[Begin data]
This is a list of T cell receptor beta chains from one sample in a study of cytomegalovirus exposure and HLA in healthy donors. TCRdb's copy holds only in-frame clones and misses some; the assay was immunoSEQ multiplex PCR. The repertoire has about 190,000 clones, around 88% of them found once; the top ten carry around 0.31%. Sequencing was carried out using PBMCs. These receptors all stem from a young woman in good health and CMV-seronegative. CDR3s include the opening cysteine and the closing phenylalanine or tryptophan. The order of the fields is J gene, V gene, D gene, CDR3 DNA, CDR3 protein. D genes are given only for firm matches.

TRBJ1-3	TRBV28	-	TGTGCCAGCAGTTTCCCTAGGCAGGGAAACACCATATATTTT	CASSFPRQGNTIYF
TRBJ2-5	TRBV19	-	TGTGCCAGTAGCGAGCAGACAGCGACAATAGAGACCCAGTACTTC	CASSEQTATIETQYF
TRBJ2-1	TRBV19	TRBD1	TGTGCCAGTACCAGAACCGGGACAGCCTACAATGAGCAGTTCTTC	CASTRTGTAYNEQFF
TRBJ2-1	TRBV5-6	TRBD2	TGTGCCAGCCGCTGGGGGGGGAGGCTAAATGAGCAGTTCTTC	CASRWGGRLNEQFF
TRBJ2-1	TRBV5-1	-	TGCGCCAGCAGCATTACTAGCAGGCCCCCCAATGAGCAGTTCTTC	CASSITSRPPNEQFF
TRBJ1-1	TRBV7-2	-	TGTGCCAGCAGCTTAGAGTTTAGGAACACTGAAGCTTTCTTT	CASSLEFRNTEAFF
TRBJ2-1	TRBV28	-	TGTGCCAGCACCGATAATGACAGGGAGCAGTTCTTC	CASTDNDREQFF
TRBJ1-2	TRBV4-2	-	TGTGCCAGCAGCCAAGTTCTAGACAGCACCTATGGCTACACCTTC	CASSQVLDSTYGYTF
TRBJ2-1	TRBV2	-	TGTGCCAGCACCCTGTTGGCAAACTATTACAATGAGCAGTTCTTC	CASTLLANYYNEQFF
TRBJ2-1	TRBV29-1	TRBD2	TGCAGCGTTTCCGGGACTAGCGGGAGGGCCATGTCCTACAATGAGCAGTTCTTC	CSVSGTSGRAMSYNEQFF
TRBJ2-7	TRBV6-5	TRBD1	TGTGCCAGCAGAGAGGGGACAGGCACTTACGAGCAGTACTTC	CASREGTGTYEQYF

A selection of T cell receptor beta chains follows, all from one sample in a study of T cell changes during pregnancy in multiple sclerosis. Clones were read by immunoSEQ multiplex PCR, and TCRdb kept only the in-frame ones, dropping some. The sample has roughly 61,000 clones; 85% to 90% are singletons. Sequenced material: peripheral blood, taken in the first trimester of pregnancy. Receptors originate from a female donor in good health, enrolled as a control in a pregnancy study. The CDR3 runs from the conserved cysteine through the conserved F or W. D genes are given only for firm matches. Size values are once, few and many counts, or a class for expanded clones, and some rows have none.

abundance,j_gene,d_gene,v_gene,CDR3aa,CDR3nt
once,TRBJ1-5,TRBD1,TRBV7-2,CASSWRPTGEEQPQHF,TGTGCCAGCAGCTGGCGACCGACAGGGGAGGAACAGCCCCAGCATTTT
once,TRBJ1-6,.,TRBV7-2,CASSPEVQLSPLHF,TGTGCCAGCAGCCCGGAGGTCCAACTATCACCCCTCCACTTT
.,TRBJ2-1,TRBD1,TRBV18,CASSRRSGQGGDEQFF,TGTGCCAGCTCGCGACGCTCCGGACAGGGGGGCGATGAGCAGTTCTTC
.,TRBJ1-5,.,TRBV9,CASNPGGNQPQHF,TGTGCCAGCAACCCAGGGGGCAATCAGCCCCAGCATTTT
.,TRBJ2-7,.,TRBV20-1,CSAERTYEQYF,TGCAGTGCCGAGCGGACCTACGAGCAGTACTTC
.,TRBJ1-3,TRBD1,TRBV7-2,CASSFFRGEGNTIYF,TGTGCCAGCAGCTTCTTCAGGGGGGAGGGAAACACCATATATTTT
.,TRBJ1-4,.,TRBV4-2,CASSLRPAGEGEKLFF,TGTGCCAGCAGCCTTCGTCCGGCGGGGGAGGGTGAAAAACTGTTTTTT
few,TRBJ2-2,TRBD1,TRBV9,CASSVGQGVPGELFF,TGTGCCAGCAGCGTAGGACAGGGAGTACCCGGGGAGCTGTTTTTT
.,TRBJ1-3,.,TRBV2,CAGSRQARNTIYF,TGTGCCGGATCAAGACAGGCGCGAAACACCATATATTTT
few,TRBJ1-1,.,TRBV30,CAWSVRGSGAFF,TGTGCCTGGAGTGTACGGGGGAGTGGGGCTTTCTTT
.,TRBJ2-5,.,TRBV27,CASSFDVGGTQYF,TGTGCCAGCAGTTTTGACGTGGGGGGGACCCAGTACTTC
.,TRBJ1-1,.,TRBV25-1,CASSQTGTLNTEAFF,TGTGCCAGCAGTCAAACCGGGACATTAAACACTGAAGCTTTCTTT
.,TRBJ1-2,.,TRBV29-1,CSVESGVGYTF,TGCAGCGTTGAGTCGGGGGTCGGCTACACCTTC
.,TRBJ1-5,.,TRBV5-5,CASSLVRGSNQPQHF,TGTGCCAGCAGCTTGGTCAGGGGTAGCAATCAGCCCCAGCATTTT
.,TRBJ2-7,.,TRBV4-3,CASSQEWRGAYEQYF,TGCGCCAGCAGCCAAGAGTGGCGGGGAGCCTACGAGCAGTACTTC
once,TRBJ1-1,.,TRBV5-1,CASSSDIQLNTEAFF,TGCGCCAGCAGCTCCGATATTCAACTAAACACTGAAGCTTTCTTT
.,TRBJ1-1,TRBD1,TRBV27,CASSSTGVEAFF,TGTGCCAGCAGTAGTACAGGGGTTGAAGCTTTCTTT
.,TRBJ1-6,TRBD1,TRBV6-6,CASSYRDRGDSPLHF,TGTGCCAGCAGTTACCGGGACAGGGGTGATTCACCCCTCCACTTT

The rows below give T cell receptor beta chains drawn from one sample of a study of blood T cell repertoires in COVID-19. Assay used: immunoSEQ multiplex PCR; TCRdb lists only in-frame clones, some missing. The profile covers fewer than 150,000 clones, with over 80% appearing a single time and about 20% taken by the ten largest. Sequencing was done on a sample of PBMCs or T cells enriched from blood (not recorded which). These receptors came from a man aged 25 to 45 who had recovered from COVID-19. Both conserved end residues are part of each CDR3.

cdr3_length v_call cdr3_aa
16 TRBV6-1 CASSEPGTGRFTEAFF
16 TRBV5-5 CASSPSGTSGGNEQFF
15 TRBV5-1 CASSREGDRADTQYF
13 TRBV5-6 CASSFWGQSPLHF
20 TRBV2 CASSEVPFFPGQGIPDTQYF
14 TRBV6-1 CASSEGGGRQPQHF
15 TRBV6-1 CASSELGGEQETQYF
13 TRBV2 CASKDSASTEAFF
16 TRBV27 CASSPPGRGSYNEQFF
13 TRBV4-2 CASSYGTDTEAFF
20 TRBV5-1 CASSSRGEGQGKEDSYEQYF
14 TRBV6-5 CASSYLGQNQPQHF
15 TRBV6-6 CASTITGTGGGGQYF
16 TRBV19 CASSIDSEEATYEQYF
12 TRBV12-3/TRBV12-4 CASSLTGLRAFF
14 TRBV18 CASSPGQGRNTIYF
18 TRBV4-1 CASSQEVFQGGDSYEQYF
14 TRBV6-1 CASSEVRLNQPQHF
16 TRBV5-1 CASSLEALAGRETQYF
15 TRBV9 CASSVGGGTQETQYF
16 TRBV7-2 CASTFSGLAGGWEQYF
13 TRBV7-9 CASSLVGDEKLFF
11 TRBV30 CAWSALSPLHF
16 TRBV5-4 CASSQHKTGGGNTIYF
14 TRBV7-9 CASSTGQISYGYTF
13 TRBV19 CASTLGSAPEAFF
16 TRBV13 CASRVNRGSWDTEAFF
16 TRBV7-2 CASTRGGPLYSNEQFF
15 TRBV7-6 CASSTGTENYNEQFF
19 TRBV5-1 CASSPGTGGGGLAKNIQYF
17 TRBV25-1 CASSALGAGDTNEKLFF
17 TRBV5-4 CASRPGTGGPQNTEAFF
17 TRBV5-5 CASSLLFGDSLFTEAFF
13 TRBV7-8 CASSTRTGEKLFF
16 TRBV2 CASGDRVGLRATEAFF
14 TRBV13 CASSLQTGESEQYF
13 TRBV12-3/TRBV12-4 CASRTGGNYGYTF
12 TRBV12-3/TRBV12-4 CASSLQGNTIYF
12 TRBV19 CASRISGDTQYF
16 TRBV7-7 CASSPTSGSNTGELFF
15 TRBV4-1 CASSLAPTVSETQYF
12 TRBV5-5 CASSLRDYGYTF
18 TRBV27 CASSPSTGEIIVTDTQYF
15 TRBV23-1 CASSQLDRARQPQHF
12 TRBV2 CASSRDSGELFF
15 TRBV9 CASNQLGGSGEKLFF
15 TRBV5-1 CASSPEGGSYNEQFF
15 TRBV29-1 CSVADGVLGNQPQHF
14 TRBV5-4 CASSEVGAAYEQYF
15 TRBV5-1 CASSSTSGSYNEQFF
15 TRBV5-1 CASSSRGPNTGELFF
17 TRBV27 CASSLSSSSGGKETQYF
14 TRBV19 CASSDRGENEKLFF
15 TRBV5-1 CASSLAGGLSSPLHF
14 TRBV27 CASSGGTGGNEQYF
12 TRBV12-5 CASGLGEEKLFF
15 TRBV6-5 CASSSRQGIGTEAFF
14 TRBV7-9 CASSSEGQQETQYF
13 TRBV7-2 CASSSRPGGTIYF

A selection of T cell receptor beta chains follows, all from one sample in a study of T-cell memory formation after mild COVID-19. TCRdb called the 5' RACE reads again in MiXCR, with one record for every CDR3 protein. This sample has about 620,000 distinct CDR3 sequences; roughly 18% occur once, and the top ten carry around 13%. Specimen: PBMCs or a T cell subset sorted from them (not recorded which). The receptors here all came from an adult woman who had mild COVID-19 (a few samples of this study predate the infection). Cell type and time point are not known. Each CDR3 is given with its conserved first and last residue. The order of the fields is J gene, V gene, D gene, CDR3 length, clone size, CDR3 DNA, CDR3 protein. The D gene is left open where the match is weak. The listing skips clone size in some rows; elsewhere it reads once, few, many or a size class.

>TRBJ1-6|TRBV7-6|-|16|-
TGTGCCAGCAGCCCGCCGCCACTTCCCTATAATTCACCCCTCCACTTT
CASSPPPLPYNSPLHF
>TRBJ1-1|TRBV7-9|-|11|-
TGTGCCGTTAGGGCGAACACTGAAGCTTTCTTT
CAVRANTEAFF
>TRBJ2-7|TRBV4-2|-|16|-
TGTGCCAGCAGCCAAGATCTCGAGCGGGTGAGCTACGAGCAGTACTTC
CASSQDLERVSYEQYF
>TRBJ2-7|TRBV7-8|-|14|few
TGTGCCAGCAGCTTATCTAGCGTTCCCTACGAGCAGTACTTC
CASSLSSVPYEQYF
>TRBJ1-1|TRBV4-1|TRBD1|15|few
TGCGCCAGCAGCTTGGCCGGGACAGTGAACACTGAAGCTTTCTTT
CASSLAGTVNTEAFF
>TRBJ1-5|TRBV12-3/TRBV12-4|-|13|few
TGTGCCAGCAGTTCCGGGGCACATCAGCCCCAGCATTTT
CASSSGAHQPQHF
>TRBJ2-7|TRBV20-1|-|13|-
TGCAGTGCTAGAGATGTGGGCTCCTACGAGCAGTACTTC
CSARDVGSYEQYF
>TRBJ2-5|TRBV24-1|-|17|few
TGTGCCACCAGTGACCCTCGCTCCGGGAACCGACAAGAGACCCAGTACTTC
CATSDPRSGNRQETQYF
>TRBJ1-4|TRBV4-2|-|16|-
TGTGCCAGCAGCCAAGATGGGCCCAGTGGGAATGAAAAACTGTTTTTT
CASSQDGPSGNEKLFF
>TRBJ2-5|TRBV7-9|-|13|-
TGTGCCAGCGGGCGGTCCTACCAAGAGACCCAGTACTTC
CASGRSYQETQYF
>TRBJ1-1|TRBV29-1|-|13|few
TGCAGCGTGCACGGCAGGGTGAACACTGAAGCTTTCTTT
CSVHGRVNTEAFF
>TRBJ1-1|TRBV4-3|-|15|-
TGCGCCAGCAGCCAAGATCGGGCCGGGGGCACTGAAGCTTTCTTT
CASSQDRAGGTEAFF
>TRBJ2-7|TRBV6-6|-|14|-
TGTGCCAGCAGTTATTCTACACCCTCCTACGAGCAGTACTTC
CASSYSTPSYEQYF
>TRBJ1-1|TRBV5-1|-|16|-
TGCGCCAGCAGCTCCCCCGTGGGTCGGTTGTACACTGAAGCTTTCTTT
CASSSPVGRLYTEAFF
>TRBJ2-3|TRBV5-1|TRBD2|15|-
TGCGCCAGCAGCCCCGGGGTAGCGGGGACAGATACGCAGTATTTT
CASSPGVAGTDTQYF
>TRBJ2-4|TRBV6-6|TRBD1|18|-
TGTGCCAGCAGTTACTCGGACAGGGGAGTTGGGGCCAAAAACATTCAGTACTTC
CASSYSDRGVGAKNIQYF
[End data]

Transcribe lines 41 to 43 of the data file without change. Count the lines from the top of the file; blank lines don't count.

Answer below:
15 TRBV6-1 CASSELGGEQETQYF
13 TRBV2 CASKDSASTEAFF
16 TRBV27 CASSPPGRGSYNEQFF